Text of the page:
After three days they found him in the temple, sitting among the teachers, listening to them and asking them questions. And all who heard him were amazed at his understanding and his answers. And when his parents saw him, they were astonished. And his mother said to him, “Son, why have you treated us so? Behold, your father and I have been searching for you in great distress.” And he said to them, “Why were you looking for me? Did you not know that I must be in my Father’s house?” And they did not understand the saying that he spoke to them. (Luke 2:46-50 ESV)
In the movie, Forest Gump, Lieutenant Dan is annoyed with people asking him if he had found Jesus. When he asks Forest, the response he gets is, “I didn’t know I was supposed to be looking for Him.” We laugh, but ironically, the pagan writers of Hollywood may have accidentally hit on something important. Perhaps the best question I can ask from this passage is, “Why go to church?”
Continue reading “Finding Jesus”
And there was a prophetess, Anna, the daughter of Phanuel, of the tribe of Asher. She was advanced in years, having lived with her husband seven years from when she was a virgin, and then as a widow until she was eighty-four. She did not depart from the temple, worshiping with fasting and prayer night and day. And coming up at that very hour she began to give thanks to God and to speak of him to all who were waiting for the redemption of Jerusalem. (Luke 2:36-38 ESV)
There are very few references to prophetesses in Scripture. But none really like Anna. This lady is constantly in the Temple, and she is there practicing spiritual disciplines as part of personal worship. We don’t have this pattern in a prophetess elsewhere. Taken out of context as we have, you may miss the pronoun referring to Jesus. Here she prophesies about Jesus, but not just everyone, but to those ‘waiting for the redemption of Jerusalem’. These are the elements of this divergent pattern I want to look at.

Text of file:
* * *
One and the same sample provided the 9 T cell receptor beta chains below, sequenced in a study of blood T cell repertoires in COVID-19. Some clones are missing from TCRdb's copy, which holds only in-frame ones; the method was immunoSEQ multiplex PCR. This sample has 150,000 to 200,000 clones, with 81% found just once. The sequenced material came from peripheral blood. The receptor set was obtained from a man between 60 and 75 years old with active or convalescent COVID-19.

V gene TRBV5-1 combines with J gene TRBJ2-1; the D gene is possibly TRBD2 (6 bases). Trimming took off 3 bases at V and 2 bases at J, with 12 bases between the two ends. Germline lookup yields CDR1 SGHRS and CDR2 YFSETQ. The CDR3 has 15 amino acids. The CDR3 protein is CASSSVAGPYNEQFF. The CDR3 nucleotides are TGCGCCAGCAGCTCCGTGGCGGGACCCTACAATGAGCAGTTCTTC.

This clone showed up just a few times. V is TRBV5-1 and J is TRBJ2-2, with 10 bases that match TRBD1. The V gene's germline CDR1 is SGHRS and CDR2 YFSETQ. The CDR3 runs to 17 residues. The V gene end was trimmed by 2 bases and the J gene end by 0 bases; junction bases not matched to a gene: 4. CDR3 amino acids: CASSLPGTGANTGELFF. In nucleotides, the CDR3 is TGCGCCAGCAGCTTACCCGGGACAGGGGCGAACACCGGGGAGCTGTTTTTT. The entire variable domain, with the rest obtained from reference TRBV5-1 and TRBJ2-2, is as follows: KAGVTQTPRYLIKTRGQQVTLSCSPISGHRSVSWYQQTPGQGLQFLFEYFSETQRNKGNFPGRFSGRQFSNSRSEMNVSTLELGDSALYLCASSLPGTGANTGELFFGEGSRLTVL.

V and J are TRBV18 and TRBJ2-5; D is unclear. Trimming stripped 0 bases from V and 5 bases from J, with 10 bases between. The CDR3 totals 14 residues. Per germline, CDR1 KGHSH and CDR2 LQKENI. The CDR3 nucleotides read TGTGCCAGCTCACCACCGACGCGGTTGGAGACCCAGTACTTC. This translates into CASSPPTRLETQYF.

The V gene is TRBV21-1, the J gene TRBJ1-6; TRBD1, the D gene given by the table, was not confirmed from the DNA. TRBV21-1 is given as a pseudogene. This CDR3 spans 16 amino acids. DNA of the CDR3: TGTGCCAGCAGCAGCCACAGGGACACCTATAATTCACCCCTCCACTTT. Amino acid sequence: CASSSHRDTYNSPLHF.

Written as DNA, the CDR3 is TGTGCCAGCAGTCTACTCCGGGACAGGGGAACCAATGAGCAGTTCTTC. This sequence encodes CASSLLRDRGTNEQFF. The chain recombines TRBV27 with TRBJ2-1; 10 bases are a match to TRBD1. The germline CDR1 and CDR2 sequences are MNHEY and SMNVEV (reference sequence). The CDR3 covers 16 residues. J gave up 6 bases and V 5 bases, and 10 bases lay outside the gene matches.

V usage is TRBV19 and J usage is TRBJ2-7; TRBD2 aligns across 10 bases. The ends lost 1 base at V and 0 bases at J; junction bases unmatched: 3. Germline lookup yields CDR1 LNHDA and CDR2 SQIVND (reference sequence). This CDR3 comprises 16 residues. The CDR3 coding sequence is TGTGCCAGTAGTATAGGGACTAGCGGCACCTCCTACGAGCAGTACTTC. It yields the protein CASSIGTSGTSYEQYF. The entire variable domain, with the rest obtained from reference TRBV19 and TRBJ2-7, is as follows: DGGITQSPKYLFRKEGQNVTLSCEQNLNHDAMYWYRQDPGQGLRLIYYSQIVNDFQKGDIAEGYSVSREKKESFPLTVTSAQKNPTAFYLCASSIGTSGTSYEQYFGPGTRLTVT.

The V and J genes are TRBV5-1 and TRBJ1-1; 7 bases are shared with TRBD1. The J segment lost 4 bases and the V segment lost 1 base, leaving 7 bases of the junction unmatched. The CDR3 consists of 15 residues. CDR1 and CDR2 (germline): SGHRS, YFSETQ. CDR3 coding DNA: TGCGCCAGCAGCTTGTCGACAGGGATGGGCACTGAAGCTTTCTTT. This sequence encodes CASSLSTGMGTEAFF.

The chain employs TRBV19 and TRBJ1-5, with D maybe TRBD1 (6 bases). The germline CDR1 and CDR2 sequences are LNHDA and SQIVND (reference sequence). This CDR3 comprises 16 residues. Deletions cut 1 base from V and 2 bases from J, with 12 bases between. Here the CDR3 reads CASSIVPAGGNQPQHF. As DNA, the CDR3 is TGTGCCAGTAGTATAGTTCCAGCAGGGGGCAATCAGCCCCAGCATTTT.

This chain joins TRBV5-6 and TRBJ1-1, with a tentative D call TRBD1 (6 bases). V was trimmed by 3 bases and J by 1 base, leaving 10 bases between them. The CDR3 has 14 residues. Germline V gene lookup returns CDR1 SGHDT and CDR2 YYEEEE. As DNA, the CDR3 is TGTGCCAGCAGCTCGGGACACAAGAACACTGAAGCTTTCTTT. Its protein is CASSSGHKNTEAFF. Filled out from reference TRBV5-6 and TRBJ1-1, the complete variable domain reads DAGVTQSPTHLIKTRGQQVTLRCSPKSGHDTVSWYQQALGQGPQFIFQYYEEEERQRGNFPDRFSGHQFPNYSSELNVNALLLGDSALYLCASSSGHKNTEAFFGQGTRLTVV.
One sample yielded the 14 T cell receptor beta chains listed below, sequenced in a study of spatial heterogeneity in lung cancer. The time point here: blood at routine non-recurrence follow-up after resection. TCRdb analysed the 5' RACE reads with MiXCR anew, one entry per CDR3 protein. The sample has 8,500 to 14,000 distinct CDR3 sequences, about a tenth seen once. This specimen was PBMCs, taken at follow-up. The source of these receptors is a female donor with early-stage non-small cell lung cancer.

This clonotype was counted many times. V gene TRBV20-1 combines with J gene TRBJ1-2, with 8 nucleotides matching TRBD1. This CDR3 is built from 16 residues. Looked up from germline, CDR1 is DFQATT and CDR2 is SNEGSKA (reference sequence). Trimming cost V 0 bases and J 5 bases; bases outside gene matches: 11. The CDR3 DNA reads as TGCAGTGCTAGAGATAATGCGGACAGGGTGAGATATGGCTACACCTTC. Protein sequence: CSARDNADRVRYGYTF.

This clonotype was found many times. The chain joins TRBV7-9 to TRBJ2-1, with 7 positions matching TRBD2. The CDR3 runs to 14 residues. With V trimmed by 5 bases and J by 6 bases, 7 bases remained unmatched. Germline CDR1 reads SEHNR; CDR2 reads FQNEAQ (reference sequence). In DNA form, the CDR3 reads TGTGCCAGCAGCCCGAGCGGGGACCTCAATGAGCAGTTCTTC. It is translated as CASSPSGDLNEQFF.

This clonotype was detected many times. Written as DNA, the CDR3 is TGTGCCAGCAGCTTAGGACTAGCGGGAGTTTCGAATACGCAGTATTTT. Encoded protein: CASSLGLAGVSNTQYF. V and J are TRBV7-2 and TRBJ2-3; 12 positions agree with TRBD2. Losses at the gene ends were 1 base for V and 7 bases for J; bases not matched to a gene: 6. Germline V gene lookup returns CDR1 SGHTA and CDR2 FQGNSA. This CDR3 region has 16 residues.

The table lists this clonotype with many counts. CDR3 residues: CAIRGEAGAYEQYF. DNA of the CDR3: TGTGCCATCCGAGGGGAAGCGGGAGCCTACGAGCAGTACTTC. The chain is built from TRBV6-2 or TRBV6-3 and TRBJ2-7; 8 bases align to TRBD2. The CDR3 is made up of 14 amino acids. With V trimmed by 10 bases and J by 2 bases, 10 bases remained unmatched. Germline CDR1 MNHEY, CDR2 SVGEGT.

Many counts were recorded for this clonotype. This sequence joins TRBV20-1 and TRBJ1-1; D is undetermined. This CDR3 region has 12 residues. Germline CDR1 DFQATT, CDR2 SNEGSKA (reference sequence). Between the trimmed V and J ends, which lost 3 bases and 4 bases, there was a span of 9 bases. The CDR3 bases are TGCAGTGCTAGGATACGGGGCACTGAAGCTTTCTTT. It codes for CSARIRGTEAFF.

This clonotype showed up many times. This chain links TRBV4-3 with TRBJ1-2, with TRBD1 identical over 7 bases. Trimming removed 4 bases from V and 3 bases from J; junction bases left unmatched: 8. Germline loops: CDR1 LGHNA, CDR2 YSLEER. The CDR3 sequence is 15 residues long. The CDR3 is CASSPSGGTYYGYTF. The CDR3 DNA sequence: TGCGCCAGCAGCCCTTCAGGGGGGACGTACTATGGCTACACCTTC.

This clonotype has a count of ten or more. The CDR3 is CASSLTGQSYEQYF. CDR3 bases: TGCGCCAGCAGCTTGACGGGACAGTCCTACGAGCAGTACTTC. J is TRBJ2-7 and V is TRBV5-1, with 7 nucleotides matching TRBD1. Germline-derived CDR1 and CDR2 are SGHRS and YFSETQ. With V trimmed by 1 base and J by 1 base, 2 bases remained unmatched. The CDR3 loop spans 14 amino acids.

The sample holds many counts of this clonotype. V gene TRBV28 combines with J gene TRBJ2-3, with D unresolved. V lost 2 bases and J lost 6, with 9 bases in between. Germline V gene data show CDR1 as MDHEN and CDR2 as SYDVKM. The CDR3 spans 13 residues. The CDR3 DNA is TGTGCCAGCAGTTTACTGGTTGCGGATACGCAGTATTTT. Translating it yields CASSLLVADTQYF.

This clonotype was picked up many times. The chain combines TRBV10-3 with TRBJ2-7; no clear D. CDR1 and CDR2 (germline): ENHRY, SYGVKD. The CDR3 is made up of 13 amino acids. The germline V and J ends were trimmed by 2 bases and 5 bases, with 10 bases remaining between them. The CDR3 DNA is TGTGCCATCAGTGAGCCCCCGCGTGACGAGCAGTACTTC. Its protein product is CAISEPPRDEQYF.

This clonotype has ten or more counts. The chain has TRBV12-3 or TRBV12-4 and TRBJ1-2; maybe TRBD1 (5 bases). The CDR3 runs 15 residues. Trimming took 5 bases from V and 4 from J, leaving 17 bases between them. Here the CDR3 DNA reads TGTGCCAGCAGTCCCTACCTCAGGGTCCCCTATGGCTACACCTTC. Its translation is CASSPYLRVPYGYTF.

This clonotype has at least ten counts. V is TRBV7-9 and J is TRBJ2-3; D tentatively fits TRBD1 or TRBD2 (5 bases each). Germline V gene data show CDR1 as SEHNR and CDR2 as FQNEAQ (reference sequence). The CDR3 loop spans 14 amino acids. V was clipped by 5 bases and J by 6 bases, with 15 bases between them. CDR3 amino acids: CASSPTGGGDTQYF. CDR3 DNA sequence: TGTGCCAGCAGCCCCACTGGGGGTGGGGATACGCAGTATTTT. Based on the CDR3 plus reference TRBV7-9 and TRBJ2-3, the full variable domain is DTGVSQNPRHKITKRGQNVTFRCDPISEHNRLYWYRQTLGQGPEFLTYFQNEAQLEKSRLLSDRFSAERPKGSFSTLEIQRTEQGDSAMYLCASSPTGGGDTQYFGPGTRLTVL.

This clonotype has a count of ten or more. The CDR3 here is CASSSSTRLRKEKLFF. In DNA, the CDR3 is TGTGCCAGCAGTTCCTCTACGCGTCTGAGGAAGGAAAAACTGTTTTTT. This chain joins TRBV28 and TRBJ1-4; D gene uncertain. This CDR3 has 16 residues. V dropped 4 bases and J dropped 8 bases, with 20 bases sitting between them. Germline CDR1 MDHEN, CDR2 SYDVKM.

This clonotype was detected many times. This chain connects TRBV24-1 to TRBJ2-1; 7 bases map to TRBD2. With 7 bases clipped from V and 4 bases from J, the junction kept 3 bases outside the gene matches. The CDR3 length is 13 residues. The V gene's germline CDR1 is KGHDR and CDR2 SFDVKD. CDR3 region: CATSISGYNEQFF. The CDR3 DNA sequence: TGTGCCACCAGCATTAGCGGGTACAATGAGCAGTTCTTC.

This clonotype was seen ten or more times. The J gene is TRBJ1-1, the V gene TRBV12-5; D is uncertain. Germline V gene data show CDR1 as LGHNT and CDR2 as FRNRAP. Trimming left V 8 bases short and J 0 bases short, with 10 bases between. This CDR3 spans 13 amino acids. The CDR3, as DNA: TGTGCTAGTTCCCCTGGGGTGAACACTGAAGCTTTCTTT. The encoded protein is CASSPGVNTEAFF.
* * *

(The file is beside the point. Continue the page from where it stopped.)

Continue reading “Ho The Ancient Women Prophets”
And there was a man in Jerusalem whose name was Simeon; and this man was righteous and devout, looking for the consolation of Israel; and the Holy Spirit was upon him. And it had been revealed to him by the Holy Spirit that he would not see death before he had seen the Lord’s Christ. (Luke 2:25, 26 NASB)
Simeon is an anomaly in this account. He’s somewhat like John the Baptist, somewhat like Zachariah John’s father, and somewhat like a respectable old man. He does stuff by the prompting of the Holy Spirit, which means, in his day, he’s really weird and unpredictable. On the other hand, he loves his people, and he loves his God. He’s probably one of the most upbeat people in the temple any time he’s there; and that’s with the people suffering under Roman rule and the religious leaders being ridiculously unrighteous.
Continue reading “But Before Being Dismissed…”
Joseph also went up from Galilee, from the city of Nazareth, to Judea, to the city of David which is called Bethlehem, because he was of the house and family of David, (Luke 2:4 NASB)
So David lived in the stronghold and called it the city of David. And David built all around from the Millo and inward. (2 Samuel 5:9 NASB)
One quirky thing I ran across here was the reference to the City of David. I stumbled on it because I have just finished studying 2 Samuel, and there the ‘City of David’ is Jerusalem. I checked, and the reference is in the Greek text of the Hebrew Scriptures which Luke would have used as well. I have a few commentaries for Luke, and there doesn’t seem to be a lot of ink used on this issue. But it’s definitely odd to me, and I believe it would have been somewhat odd for Luke’s audience as well.
Continue reading “The City of David?”
While they were there, the days were completed for her to give birth. And she gave birth to her firstborn son; and she wrapped Him in cloths, and laid Him in a manger, because there was no room for them in the inn. (Luke 2:6-7 NASB)
Perhaps it’s because this isn’t the Christmas Season that I see this passage differently. In that season it’s familiar, and there seems to be an agreement about what all the elements mean, how we emphasize them, how we apply them and so on. But now, in the light of a July sun, it seems oddly different. While it’s not radically different, somethings seem less important or stark, and other things come to the foreground.
Continue reading “Christmas In July: Familiar Problems in the Light of the Summer Sun”